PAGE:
During a typical day, do you ever feel mentally fried from the thousands of tiny decisions you made in the matter of a few hours?
If you're planning a vacation to Maui, you're likely eager for an escape from your daily routine. When visiting the Hawaiian islands, you get to experience the relaxed pace of life, the aloha spirit, and enjoy the scenic landscape. It's highly likely you're coming to the island for R&R and hitting the pause or reset button on your brain. You might be planning on alleviating your stress with sunny days at the beach, drinks by the pool, snorkeling Molokini, or taking a day trip out to Hana.
Whatever activities you're planning, you're expecting them to be stress-free and fun, right? Well, as you probably know, your vacations can be stressful or even MORE stressful than your typical daily life!
Growing up in the midwest, I was told an urban legend that on every vacation 3 things will go wrong, and the sooner you get them over with, the more time you can spend relaxing. I think this legend is complete bullshit, but as you know, walking into an airport seems to heighten your stress levels immediately.
The increase of stress can be generated due to travel plans being adjusted, missed connections, lodging mishaps, obnoxious neighbors, long rental car lines and crappy airport food. You know that when traveling, it might be difficult to turn off your stress and leave all your headaches back at home, which ironically suffocates the purpose of going on vacation.
We all need breaks from work – I would argue we all need more than the typical 1 or 2 weeks away from obligations, but going on vacation in hopes of relaxing and alleviating stress can turn on you, and actually accumulate on-top of your existing stress. There's many ways to relax, decompress and improve your mental health, but for me, scuba diving has been the biggest result generating activity I've done to reduce my stress, and it's one of the key reasons I became a scuba diving instructor.
Scuba diving has been my personal solution to lowering anxiety, depression and mental stress. After I learned to dive, I found myself exiting the water in a mental state of bliss and happiness, and now I want to share how peaceful and beneficial scuba diving can be to your brain and overall mental health.
For me, scuba diving is one of only a few activities where I'm not multi-tasking. It's an undertaking where my cell phone, computer and notepad aren't fighting for my attention. In the media the negative effects of multi-tasking are becoming more prominent. It's the ironic twist in the human story where all of our technology which is "supposed" to take work off our shoulders, yet we all seem burned-out and busier than ever.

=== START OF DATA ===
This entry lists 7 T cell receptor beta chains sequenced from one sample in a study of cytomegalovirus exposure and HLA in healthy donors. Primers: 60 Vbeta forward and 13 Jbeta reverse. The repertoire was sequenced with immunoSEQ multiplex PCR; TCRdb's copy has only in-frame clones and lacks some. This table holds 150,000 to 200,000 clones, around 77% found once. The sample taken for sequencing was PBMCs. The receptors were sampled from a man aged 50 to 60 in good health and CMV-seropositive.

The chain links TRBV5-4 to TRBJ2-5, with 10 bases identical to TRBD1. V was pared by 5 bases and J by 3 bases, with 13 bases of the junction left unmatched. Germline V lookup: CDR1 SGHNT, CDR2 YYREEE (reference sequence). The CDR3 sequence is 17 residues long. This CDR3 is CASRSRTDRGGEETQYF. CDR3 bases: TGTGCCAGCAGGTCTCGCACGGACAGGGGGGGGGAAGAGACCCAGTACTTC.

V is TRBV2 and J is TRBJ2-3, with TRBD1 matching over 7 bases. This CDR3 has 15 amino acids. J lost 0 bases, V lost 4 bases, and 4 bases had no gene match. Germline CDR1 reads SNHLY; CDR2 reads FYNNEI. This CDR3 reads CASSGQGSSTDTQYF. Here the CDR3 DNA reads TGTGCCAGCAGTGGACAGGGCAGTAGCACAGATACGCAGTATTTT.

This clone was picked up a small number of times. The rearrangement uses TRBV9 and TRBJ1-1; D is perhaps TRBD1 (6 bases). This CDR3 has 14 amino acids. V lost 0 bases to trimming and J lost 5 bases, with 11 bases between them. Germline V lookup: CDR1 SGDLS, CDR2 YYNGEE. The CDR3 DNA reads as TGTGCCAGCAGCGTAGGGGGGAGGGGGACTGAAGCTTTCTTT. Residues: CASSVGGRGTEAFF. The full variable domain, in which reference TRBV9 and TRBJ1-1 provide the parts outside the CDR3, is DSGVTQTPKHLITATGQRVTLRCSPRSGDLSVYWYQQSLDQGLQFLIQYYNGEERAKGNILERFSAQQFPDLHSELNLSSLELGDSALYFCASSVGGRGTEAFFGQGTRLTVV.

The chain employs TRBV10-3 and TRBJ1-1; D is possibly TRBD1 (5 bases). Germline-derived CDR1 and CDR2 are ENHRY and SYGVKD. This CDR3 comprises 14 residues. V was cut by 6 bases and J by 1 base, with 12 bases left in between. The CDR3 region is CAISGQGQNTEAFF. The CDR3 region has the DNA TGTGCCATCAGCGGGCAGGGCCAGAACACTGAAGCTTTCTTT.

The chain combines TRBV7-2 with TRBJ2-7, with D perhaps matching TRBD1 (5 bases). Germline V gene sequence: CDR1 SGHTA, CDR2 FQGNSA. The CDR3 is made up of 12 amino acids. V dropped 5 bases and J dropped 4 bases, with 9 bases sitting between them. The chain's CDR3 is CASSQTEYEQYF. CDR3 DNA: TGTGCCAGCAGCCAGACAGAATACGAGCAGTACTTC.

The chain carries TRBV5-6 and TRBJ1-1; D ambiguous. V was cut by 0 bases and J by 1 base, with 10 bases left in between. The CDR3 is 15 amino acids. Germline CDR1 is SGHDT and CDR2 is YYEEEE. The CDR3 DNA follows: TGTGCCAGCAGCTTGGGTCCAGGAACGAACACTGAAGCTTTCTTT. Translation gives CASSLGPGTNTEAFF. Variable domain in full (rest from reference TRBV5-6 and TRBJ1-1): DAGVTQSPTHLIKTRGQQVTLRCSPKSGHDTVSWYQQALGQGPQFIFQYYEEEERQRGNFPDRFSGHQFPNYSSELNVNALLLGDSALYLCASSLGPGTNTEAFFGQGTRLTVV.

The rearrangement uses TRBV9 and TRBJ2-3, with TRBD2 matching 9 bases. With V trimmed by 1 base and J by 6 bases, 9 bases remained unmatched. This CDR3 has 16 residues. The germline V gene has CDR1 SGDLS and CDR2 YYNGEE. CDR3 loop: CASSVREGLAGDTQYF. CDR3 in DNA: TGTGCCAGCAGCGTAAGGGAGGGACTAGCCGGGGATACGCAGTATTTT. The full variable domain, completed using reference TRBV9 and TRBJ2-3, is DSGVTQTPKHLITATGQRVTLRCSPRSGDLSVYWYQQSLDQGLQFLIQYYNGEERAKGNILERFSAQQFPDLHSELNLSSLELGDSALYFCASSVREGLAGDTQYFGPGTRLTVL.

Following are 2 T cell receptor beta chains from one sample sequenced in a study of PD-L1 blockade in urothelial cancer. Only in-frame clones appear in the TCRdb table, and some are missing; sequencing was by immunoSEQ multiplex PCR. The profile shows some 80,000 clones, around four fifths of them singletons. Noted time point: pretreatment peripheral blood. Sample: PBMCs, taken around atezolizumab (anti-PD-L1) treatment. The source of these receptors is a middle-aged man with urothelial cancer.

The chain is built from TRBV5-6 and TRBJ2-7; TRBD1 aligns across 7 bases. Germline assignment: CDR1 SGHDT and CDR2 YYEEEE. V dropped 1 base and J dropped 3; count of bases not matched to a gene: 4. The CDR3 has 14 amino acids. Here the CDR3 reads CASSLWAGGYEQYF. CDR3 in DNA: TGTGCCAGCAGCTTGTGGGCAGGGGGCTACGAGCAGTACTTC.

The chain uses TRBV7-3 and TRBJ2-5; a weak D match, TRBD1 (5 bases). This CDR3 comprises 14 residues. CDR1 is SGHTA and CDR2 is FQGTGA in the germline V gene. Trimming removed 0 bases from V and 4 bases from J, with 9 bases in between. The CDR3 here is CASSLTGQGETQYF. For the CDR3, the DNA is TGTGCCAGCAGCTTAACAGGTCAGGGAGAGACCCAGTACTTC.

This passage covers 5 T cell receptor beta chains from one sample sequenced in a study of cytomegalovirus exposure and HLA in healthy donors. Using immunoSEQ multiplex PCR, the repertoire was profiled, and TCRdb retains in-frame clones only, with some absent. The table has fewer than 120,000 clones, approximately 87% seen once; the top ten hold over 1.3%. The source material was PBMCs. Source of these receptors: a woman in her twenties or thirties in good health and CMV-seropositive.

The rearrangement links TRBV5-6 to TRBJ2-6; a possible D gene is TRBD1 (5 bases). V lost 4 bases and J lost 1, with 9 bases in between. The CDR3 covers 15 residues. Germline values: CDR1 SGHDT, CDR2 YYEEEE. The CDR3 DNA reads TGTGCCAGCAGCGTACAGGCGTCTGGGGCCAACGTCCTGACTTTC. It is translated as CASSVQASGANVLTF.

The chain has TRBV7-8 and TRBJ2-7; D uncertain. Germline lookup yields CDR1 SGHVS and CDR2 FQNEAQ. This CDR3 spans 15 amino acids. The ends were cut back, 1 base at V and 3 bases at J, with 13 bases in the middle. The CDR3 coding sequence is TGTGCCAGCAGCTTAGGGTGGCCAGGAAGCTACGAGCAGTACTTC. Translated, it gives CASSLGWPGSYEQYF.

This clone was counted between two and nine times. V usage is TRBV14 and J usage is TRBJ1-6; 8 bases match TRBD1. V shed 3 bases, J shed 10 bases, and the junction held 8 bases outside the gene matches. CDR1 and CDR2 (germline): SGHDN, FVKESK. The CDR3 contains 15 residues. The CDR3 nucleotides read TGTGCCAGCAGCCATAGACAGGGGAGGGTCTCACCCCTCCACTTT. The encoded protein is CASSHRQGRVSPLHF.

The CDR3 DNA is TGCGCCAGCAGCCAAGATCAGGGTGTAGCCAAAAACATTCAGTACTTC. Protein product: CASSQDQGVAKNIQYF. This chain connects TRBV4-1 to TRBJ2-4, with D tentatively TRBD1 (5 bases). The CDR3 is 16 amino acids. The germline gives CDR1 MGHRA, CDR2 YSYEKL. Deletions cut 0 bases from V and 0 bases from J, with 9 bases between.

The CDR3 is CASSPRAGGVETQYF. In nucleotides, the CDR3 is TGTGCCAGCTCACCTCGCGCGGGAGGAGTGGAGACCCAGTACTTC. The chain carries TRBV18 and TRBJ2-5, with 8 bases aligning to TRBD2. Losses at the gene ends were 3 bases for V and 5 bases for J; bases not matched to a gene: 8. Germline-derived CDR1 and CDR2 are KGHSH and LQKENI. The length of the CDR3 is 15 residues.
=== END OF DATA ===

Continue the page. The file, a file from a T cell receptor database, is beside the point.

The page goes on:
When on land, you and I are likely the same as in we are cramming our schedules full of chores and tasks, while listening to audiobooks on how to streamline our daily life into an efficient, productive, superhuman level state of flow - in hopes to improve the betterment of society.
When not teaching new divers or guiding dives, I'm busy running the other aspects of a solo dive business. I'm juggling social media, marketing my services to customers, creating content, booking dives for this week, scheduling dives months in advance, preparing my weekly newsletter, cleaning and maintaining gear, ordering certification books, planning for the holiday season and more. All of this of course while I'm listening to podcasts, texting my wife and drinking gallons of coffee.
Our modern life glamorizes multi-tasking, telling us humans we can become as efficient and productive as all of our machines. Plus, we're force-fed continual trending news and daily stories of horrific events, flooding our brains with junk food that only distracts us, lowering our focus on the top priorities we should be giving our undivided attention to.
Personally, I struggle daily with staying focused on one task, and even though I practice yoga three times a week, routinely hike a 6 mile trail, and am an avid reader, my mind wanders quickly to the dark side where all the stress and long list of "Things to To-Do" live. One moment I'm focused and the next my brain is sprinting in loops painting a variety of thoughts of obligations, fears and concerns.
With all the activities I've tried to manage stress, scuba diving is the only action that will consume my attention 100%, and eliminate all stressful thoughts from my mind.
Even with my long list of logged dives, I still descend beneath the surface in the alien-like environment of the ocean and find myself instantly organizing my focus all to the present moment. When diving, I'm no longer concerned about modern life hassles, previous mistakes, paying taxes or running errands. I'm focused on breathing, slowly swimming, and watching the plethora of ocean life.
While diving with other divers and teaching students, I have found the same positive result again and again. After every dive, I ask my divers if they felt more calm and stress-free underwater and the overwhelming responses are YES! Oddly enough, night diving takes your attention to a higher level, where you only truly focus on what is ten feet in front of you, and nothing else.
The good news in a wider context is mental health is becoming a vital conversation online, and becoming a serious topic of discussion among influencers and industry leaders.
From entrepreneurs, employees, and students – everyone experiences stress. Exercise is a way to manage stress, lower your anxiety, alleviate depression and overall boost your mental well-being. If you're an avid runner, swimmer or generally active, you likely feel the reduction in stress while participating in your sport, and find your mind focusing on the task at hand. Scuba diving is no different, and after you take your first dive, you will experience a true sense of relaxation and feel your overall mental state being far from stress, and you will likely be hooked on diving!